The term Beat Generation refers primarily to a group of American writers of the 1950s whose work strongly influenced the cultural transformations of the 1960s. The principal works of the movement are considered to be Jack Kerouac's On the Road (1957), Allen Ginsberg's 'Howl' (1956), and William S. Burroughs's Naked Lunch (1959).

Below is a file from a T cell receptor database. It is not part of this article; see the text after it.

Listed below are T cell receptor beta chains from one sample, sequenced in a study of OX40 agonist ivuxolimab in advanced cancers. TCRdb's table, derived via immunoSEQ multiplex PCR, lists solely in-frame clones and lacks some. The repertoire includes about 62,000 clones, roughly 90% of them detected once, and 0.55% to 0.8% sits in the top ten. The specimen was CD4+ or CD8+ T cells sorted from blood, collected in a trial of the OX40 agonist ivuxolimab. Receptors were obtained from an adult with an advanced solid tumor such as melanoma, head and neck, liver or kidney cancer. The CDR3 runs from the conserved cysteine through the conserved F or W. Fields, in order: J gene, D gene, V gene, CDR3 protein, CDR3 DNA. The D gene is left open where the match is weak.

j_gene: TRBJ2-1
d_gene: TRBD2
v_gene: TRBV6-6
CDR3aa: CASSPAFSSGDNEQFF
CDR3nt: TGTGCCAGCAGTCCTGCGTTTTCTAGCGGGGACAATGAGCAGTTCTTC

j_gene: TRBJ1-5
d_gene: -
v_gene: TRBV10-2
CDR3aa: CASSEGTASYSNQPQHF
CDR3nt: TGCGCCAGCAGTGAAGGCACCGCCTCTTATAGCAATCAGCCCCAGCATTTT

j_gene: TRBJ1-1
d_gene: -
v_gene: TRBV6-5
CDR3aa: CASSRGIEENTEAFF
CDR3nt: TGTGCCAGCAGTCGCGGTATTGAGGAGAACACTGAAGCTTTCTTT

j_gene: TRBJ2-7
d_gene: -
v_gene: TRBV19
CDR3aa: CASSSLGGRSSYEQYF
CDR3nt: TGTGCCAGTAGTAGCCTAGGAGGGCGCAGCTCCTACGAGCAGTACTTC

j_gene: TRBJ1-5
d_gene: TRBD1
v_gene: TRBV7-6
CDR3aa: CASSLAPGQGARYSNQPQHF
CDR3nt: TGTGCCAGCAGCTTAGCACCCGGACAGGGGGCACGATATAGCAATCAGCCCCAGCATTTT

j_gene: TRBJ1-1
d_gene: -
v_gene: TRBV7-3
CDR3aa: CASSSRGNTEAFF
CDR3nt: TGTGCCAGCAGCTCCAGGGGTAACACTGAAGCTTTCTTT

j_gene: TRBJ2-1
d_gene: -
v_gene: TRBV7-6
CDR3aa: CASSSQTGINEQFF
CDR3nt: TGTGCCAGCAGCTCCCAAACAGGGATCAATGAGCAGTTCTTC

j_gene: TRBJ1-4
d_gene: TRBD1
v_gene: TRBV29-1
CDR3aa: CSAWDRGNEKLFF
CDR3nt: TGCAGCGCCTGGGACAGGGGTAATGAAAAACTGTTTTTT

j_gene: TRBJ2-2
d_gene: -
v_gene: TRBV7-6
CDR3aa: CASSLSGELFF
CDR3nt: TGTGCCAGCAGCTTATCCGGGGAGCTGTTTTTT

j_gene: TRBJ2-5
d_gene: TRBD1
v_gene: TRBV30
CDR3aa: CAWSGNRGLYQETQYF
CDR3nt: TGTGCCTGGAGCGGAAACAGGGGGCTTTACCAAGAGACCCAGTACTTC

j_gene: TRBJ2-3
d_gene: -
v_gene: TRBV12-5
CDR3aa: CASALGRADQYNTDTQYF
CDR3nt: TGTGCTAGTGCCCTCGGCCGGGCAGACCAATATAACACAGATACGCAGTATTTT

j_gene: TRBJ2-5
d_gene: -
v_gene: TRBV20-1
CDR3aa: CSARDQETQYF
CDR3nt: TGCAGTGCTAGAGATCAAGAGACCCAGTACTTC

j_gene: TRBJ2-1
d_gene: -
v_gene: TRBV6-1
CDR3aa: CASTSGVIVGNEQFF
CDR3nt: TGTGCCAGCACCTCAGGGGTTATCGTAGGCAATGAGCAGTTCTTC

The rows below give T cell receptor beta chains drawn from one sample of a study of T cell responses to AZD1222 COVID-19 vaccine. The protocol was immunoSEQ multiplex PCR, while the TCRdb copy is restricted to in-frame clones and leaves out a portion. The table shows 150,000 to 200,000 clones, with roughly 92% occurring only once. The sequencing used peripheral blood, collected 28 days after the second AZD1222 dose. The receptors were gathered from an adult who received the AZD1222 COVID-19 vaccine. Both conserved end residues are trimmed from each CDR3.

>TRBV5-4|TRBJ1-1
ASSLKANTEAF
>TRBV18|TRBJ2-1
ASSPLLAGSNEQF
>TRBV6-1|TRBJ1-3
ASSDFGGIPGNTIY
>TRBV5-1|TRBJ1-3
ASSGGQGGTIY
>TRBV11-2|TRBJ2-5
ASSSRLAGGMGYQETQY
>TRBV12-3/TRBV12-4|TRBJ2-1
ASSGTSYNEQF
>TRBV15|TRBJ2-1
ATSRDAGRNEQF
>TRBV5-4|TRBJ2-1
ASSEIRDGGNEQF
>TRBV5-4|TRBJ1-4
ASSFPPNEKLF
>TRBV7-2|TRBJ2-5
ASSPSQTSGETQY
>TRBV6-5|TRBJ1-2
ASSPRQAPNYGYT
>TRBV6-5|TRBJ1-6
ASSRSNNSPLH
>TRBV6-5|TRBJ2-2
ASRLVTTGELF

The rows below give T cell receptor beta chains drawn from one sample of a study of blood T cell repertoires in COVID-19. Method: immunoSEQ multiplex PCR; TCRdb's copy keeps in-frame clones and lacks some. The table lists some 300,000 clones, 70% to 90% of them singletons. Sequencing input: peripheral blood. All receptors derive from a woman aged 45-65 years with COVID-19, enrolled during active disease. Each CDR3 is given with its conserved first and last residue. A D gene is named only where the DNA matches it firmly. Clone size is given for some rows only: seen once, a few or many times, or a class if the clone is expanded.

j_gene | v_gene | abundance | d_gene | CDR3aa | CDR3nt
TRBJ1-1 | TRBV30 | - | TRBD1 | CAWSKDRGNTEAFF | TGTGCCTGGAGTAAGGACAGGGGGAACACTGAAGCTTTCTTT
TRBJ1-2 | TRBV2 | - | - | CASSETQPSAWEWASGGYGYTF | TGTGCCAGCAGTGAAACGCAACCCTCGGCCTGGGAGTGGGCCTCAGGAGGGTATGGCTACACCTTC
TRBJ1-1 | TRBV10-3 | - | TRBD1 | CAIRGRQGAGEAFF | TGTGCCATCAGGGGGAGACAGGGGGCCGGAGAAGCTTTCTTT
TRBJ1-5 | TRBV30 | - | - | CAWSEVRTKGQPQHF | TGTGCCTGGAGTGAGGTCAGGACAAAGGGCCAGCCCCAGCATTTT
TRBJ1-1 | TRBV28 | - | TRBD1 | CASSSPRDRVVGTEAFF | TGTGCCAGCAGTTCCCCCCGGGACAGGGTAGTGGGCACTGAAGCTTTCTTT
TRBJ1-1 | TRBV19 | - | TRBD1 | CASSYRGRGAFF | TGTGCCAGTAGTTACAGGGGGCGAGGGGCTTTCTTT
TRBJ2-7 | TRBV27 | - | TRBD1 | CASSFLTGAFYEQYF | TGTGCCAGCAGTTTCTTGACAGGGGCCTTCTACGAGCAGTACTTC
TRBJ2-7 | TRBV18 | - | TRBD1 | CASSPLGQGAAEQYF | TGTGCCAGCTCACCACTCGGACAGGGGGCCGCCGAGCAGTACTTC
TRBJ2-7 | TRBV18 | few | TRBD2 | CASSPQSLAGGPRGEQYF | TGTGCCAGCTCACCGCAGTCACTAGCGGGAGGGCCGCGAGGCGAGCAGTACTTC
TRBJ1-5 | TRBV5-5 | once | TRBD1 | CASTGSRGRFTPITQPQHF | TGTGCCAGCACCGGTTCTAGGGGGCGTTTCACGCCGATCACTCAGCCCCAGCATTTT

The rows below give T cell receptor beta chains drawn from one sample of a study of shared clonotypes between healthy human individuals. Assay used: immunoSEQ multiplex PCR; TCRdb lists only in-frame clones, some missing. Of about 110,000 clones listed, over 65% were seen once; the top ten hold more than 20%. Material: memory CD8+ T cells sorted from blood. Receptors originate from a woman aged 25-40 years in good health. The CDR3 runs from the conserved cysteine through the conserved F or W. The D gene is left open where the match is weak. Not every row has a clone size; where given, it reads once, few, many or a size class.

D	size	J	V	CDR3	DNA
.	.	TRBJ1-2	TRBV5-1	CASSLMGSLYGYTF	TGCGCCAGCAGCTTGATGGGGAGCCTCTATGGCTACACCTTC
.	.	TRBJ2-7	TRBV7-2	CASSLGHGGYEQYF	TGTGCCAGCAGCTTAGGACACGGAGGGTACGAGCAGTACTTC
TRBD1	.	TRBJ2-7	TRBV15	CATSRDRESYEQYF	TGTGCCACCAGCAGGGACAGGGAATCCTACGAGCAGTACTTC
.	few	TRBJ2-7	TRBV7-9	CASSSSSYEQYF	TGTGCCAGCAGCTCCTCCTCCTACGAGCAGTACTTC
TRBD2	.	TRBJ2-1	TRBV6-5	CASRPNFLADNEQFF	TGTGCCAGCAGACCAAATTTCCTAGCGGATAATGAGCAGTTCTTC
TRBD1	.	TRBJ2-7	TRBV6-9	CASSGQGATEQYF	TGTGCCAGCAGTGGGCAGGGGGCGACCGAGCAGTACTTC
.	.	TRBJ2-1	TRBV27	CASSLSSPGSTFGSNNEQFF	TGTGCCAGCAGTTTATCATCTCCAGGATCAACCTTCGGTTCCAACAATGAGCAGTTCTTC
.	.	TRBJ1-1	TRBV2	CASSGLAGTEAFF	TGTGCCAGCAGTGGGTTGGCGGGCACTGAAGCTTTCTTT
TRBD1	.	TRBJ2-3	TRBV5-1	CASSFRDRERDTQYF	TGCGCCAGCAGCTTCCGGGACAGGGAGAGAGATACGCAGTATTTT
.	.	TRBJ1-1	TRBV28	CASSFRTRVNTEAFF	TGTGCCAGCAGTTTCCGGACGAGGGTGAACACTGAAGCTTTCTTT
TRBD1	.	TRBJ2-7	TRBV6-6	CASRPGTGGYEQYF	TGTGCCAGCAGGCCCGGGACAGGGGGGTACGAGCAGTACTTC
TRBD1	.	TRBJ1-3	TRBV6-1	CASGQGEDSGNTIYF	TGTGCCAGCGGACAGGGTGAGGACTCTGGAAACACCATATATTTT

The phrase was introduced by Jack Kerouac in approximately 1948 to describe his social circle to the novelist John Clellon Holmes (who published an early novel about the Beat Generation, titled Go, in 1952, along with a manifesto of sorts in the New York Times Magazine: "This is the beat generation"). The adjective "beat" (introduced to the group by Herbert Huncke) had the connotations of "tired" or "down and out", but Kerouac added the paradoxical connotations of "upbeat", "beatific", and the musical association of being "on the beat".
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